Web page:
An objective correlative is a literary term describing a set of situations, facts, and a series of events, that permit a reader to rebuild or experience in their own mind an emotion the author has in mind. It might not be too imprecise to try to approach this concept, if it should appear to be tricky to grasp, by picturing one or more of the following contexts:
In a crowded pub early on a Friday night, an observer surrounded by their friends finds themselves looking across curiously at a stranger sat on a table on their own. They play on their phone a little while looking a little uncomfortable as they wait either for their friends or for food. A little while later the observer turns again to see them thank the waiter for a burger, perhaps a burger a number of their friends turns to admire and discuss, picking up the menu as they do so. For our observer the person is more interesting. They cannot imagine what they are thinking. Have they moved into the area? Have they come back from somewhere to an empty fridge? Have they recently broken up with somebody, perhaps somebody who used to do the bulk of the cooking so that their own skills have waned in the intervening months or years and now it feels sad to go into the kitchen and slave away trying to make a shadow of what they were used to? However they feel about it they now proceed to eat and, soon enough, our observer turns again to see them eating as messily as it is possible to eat a large burger. There is ketchup down their chin. They put down their burger, wipe it off with a napkin, rub at their fingers a little, and take a sip of beer or whatever is their poison, and, looking out of the window at a tram going by and people walking across a pedestrian crossing behind it, variously reacting to the change to a don't walk red man; for a moment all of their discomfort is gone, there is only beer, or wine, or water, or tea, and a burger which looks delicious. Our lone diner now looks back at our observer, who turns back to his office party and tunes back in to the conversation around them enough to choose between a discussion of the health effects of airborne toner, and the cost of car repair.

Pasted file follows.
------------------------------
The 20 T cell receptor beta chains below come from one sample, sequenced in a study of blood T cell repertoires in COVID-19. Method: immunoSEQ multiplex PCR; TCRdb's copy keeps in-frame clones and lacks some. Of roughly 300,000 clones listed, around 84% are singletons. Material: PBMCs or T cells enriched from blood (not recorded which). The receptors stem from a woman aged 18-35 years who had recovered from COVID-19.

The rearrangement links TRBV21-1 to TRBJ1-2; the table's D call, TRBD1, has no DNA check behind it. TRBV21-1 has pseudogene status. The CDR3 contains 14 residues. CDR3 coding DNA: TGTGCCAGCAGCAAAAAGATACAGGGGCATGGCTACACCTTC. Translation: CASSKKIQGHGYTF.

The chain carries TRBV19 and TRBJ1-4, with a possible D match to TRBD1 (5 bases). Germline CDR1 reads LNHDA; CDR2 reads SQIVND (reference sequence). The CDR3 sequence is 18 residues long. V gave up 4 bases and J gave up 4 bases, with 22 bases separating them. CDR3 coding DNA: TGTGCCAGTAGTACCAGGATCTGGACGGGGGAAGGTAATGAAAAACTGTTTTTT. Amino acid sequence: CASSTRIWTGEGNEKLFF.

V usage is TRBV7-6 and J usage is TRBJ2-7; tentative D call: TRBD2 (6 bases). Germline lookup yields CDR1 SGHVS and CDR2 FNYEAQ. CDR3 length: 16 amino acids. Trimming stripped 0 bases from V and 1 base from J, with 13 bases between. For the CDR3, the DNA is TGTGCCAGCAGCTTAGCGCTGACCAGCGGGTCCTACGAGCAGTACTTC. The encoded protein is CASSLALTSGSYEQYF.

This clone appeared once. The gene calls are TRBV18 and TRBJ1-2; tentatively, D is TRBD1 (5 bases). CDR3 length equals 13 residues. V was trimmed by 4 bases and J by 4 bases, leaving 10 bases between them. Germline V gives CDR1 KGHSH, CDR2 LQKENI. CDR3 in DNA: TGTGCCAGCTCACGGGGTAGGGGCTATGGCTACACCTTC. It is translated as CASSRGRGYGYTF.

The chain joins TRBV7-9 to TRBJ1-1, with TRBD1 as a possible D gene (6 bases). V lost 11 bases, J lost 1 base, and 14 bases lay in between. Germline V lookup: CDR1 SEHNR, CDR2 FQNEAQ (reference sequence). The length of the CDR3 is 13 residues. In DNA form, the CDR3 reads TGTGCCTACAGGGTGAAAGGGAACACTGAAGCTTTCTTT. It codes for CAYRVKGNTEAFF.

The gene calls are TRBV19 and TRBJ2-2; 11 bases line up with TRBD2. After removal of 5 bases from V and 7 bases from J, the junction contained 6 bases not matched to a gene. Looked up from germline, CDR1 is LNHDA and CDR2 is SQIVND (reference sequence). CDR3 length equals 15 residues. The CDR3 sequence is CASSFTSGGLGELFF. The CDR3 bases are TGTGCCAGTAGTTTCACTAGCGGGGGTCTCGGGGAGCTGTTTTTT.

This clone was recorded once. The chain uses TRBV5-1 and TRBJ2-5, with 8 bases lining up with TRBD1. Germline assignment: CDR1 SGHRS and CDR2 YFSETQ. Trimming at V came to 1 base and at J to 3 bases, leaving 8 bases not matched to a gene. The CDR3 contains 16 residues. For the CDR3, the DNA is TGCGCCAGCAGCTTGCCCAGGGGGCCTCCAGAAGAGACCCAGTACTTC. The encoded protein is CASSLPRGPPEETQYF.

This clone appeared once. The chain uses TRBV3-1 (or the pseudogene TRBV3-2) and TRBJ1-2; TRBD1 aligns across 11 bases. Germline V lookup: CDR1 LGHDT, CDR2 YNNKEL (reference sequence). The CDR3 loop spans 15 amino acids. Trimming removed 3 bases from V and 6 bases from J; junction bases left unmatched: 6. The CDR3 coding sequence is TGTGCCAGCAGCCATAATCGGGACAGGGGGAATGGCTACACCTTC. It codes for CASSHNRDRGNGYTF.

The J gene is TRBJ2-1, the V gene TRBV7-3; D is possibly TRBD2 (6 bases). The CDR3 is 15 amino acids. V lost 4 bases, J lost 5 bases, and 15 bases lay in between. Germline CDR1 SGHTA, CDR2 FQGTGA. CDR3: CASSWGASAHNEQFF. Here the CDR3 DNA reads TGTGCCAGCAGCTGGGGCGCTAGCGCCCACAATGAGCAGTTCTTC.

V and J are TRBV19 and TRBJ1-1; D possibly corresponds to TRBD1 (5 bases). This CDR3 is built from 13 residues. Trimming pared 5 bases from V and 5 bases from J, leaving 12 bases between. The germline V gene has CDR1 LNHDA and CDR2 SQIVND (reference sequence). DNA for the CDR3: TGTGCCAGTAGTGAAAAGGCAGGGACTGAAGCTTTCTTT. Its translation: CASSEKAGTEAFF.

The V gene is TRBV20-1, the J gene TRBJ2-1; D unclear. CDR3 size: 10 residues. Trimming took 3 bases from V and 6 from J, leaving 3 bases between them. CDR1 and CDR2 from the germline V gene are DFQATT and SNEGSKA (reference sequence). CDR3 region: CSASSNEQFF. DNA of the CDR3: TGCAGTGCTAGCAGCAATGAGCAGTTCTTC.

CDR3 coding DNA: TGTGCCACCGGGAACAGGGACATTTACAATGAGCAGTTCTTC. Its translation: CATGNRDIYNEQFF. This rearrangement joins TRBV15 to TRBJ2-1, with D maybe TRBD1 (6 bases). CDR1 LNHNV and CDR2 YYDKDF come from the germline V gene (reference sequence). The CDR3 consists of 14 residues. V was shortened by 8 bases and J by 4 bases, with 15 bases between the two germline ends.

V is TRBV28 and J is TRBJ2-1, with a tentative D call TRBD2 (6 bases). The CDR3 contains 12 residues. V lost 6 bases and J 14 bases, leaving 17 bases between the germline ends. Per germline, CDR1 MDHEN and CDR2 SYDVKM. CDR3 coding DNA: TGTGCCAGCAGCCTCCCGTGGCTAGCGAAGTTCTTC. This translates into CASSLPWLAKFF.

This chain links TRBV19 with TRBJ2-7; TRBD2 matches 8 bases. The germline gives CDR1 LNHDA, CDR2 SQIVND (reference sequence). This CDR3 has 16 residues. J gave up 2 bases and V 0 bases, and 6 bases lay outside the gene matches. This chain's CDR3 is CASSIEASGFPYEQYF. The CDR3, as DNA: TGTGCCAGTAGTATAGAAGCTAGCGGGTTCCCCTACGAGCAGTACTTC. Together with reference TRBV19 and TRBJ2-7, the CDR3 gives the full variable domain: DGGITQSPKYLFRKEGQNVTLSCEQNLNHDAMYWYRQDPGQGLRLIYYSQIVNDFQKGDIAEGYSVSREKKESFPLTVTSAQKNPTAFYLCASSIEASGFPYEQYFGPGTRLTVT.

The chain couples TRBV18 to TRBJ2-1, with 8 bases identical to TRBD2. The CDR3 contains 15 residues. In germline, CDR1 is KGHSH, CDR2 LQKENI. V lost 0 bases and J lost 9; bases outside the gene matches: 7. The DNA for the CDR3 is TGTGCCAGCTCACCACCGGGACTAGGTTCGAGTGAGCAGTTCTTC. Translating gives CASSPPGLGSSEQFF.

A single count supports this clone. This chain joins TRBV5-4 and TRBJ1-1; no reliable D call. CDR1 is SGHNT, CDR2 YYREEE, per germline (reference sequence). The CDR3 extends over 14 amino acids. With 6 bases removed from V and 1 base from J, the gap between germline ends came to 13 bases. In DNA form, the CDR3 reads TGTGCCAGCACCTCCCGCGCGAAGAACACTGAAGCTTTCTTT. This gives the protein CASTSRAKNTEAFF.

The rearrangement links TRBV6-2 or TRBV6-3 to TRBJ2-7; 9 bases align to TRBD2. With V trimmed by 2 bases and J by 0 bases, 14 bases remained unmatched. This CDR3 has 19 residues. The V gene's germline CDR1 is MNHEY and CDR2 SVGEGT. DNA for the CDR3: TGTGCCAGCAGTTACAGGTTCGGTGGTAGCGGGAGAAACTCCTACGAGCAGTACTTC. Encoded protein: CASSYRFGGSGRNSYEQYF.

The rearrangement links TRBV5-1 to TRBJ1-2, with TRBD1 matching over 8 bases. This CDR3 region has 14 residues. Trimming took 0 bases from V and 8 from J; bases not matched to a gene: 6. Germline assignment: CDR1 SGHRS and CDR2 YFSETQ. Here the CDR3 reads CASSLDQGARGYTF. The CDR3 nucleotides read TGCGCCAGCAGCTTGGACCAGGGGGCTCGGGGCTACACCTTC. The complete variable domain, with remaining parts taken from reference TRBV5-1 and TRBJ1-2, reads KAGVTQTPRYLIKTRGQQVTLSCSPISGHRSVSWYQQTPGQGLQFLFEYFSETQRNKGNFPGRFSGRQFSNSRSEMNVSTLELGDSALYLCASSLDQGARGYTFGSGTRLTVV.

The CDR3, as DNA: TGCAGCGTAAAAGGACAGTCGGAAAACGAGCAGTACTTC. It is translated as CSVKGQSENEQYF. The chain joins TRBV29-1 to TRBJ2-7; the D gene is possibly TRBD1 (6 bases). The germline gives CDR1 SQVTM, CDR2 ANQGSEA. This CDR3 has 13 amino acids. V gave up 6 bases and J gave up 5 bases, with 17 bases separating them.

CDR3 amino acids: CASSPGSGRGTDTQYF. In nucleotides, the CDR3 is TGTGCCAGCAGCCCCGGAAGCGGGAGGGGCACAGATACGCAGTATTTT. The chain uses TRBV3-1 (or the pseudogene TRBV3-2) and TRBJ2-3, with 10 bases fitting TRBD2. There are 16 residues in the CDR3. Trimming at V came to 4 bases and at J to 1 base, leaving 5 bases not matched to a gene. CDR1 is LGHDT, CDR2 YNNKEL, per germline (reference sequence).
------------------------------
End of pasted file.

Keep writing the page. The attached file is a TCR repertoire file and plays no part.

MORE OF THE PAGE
We see a couple, a man and a woman, at a hockey game. The puck moves quickly. It goes behind the goal and is taken up to the other side. It looks like the man is living it the whole time. It looks at the same time that the woman is asking questions, not quite sure how to react. They are surrounded by mixed company, most of whom are dressed for the occasion as this man's girlfriend is not, but, tense now in anticipation, he does not pay much mind to her, and when a goal is scored, he is jumping up and down, hugging his friends, male and female, before, slowly, very slowly, after the loud jingles and riffs and announcements, and after the game is set up to go once again, he turns back to her, notices her, and tells her something perfunctorily. She looks a little awkward.